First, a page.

Jesse Schell: When games invade real life

My professor/mentor at Carnegie Mellon University - Jesse Schell had given this talk
which shakes you and gets you thinking about the future. Its up on TED website. A must watch.

Art and Code : Videos

Here are the videos of the Art and Code conference and workshop I attended
at Carnegie Mellon University.

Processing by Ben Fry and Casey Reas :

ART && CODE SYMPOSIUM: Processing, Ben Fry and Casey Reas
from STUDIO for Creative Inquiry on Vimeo.

And here is the TED talk from our Carnegie Mellon professor and Art and Code
organizer Golan Levin :

Photo published

One of my photo that I took of the monorail at the Museum of Science Fiction
in Seattle got published in the Schmap Seattle guide - the online and
the Apple iphone version.

People and Culture

The best part of living in the US is that it has people from all over the world.
I find it very interesting to interact with people from different countries,
having different cultures and different point of views. Interacting with them really
expands your thinking and alters the way you perceive things.

Each country has its own uniqueness and its perception of what is crucial.
But the best part is finding out that a lot of things are perceived as sameby all
the different cultures of the world. I want to somehow meet up people from
every country in my lifetime .

Here are the people I have worked with till now :

  • American
  • Armenian
  • Italian
  • Indian
  • French
  • Phillippino
  • Colombian
  • Spanish
  • Korean
  • Japanese
  • Chinese
  • Taiwanese
  • German
  • English
  • Singaporean
  • Russian

Culture Contrasts

Below is an Infographic I made to visualize the differences
I found while living in 3 very different countries of the
world - Japan, US and India.

All these are my personal observations and not based on
any official data. All the visuals are made by me.

Please feel free to give your opinions and suggestions.
!Click on the image for a larger version :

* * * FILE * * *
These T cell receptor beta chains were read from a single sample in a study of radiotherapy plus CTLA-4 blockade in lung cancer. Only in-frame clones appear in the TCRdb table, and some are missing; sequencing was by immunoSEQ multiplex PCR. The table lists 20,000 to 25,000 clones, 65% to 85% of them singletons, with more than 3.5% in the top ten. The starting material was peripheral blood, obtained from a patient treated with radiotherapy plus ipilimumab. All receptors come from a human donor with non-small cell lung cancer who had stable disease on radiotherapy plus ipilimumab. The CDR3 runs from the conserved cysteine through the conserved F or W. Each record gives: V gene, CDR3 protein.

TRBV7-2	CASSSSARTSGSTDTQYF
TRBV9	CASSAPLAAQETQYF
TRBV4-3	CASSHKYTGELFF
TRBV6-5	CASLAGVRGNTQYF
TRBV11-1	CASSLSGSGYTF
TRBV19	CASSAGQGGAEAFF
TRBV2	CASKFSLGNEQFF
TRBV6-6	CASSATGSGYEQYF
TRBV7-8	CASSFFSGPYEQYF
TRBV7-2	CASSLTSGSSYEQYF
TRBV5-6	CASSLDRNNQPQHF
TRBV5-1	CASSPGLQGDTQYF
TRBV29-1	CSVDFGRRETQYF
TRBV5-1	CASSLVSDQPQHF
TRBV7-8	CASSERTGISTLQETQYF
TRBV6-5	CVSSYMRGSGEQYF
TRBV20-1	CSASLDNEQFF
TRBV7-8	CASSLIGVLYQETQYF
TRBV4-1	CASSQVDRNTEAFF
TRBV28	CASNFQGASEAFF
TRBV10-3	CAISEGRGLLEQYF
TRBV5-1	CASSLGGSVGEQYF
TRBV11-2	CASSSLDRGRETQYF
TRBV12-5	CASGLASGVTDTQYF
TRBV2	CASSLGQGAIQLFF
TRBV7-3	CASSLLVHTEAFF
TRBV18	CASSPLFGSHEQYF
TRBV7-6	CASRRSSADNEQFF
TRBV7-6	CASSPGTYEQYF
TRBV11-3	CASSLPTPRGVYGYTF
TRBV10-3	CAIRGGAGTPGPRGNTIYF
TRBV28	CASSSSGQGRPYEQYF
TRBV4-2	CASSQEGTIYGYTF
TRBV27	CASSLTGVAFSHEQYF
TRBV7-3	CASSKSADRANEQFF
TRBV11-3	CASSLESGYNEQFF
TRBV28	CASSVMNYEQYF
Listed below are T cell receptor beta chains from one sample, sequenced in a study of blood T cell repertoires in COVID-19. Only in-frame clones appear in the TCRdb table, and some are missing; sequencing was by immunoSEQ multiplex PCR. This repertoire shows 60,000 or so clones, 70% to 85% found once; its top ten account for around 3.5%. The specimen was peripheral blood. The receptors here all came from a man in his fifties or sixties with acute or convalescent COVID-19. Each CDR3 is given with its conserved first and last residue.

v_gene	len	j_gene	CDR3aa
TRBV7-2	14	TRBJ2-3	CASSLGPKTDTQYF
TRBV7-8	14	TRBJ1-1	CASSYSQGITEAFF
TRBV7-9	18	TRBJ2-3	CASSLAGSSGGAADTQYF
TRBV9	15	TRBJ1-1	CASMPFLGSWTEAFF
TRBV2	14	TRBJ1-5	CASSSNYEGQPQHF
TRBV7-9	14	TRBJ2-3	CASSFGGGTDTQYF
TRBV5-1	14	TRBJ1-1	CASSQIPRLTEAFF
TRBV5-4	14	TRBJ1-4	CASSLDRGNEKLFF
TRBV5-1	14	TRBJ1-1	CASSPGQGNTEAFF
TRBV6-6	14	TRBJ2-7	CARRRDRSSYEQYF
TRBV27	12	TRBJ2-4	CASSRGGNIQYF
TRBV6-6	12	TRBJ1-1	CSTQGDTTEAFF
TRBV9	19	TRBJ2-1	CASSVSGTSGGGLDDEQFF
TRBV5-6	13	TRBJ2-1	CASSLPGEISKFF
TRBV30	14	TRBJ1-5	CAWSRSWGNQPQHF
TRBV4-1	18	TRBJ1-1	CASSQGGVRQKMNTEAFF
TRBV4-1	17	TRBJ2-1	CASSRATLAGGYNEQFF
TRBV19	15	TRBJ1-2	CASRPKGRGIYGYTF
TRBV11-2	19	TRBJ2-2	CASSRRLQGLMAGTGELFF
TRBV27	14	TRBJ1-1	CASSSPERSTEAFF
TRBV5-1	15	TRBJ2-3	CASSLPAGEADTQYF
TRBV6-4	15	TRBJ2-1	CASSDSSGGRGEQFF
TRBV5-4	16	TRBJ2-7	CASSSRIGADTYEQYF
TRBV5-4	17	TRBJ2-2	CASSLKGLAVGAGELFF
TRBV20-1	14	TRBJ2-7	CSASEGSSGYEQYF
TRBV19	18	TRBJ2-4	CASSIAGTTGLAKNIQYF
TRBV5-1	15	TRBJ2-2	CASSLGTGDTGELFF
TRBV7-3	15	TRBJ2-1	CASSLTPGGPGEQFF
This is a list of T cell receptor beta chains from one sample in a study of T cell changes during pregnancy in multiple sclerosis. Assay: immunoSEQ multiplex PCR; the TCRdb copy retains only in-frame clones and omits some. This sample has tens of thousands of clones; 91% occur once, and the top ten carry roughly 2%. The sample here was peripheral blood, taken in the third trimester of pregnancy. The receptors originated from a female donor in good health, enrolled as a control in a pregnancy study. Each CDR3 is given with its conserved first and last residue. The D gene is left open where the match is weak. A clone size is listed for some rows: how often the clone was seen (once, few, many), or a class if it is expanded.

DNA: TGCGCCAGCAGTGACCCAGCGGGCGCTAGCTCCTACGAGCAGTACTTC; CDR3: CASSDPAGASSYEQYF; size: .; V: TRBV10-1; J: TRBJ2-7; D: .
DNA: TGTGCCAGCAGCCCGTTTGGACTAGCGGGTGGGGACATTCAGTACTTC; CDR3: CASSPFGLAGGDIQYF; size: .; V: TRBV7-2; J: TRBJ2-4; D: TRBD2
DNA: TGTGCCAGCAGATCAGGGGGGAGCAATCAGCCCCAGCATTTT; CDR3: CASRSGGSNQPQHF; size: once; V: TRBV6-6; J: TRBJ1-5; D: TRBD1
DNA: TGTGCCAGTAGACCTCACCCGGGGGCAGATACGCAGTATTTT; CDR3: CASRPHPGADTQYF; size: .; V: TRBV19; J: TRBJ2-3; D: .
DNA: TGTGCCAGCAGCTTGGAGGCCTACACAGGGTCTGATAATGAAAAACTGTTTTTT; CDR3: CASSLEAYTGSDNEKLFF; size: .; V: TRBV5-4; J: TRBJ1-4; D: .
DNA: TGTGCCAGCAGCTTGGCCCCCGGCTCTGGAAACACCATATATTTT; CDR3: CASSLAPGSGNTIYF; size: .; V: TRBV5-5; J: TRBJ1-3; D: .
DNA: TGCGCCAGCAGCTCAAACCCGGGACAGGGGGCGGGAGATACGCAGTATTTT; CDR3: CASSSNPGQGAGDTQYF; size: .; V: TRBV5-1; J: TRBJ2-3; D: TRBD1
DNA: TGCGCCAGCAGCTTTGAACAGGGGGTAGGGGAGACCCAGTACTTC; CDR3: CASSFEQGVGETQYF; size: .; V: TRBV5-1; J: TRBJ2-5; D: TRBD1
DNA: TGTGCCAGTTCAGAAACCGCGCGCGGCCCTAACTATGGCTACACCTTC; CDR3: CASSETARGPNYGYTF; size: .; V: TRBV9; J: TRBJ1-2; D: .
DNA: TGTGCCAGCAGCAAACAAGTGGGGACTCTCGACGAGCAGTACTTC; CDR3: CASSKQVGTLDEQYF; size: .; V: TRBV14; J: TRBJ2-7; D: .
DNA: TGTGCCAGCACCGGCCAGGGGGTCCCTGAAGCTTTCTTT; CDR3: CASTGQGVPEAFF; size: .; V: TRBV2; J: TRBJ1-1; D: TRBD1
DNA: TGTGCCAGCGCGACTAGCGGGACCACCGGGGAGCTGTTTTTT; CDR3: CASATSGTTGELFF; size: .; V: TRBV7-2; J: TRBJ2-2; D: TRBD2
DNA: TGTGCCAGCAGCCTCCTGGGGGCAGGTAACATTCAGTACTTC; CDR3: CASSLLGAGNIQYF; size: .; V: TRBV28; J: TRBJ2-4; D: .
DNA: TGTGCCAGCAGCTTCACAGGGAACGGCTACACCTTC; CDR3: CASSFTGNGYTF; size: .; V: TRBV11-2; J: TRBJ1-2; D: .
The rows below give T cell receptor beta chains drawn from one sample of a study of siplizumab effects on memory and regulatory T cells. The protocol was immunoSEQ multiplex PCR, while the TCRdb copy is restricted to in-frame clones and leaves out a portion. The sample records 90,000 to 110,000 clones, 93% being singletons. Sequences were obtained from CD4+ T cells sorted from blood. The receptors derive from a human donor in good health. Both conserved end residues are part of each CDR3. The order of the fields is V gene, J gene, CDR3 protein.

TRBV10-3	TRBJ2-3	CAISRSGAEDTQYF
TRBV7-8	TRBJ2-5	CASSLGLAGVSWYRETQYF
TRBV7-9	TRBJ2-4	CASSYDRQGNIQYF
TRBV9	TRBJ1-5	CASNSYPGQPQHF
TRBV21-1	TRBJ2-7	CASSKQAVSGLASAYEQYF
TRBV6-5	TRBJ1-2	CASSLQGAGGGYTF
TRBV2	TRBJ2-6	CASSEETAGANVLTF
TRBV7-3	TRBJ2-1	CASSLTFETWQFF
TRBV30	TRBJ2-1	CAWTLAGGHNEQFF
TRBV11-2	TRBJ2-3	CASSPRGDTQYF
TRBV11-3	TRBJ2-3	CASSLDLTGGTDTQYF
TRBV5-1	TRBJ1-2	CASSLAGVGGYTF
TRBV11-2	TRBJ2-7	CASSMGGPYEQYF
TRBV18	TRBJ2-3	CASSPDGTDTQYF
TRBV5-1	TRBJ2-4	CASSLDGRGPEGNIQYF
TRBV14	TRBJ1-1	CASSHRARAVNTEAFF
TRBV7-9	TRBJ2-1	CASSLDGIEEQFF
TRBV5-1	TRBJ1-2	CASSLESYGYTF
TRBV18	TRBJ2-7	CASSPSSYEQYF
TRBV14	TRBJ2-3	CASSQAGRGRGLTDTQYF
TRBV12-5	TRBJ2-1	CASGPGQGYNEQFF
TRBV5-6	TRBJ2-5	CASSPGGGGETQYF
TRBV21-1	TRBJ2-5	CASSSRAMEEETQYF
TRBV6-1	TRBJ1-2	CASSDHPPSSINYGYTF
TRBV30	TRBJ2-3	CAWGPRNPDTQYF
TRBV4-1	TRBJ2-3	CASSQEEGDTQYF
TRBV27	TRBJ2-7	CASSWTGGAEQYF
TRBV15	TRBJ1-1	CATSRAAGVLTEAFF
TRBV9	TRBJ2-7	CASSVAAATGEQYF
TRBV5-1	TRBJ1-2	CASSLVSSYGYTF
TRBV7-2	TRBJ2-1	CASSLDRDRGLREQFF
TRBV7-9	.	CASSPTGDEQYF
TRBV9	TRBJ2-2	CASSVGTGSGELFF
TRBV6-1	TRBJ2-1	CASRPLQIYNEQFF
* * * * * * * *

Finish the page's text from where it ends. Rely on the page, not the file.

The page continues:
Finally got the courage to try some Natto.
Natto is according to wikipedia - its the traditional Japanese food made
from fermented soybeans, popular especially for breakfast.
For some, nattō can be an acquired taste due to its powerful smell,
strong flavor, and sticky consistency.

Didn't like it one bit.

Capsule toys

I will admit I am addicted to capsule toys. What are capsule toys ?
When you either put in ¥100 coin(s) in a round-shaped vending machine,
turn the dial, and out comes a small sphere plastic container,
containing a tiny capsule toy. They are basically toys in a various themes,
from figurines of anime, video games to weird crazy stuff.
They cost 200 to 400 yen depending on the object. Its kind of a gamble too
coz you are never sure which character you end up getting and if you go
to the same machine, you might end up with the same character again.
Here are how the machines look -

Here are some of my toys -

My favorite ones -

This one is from the Miyazaki classic - Lupin III -The Castle of Cagliostro

Here is my team mate Ben assembling his collection -

My teammate Sean has a more "interesting" collection -

But my absolute favorite find, which I must say is very rare and I had
very pieces only was - Poop on a stick that... lights up !

Now if Poop on a stick with a sad face that lights up wasn't weird enough,
it also comes with an extensible antennae to hold it up high(?) !

Now who would want to buy something like that seriously ?
Err..My teammates and I of course bought it as part of "cultural study"
but why would anyone sane wanna buy poop on a stick that lights up ??

Btw, good article on PingMag about capsule toys here.


Last 10 days in Japan...alas.

Where the hell is Matt ?

Matt Harding is a 32-year-old videogame designer who quit his job in 2003 to travel around Asia. Along the way, he recorded and posted a short video of himself doing an elbow-intensive jig in Hanoi. That clip got passed from one person to the next and eventually got the attention of Stride Gum, which decided to sponsor two more of his trips. In his latest video, Harding visits 42 countries over 14 months and invites the locals to join in the fun.

I want his job. I am ready to dance silly.

Where the hell is Matt ?

Maid cafes

I mentioned about Maid cafes in my post about my Tokyo trip and finally
found time to write about it.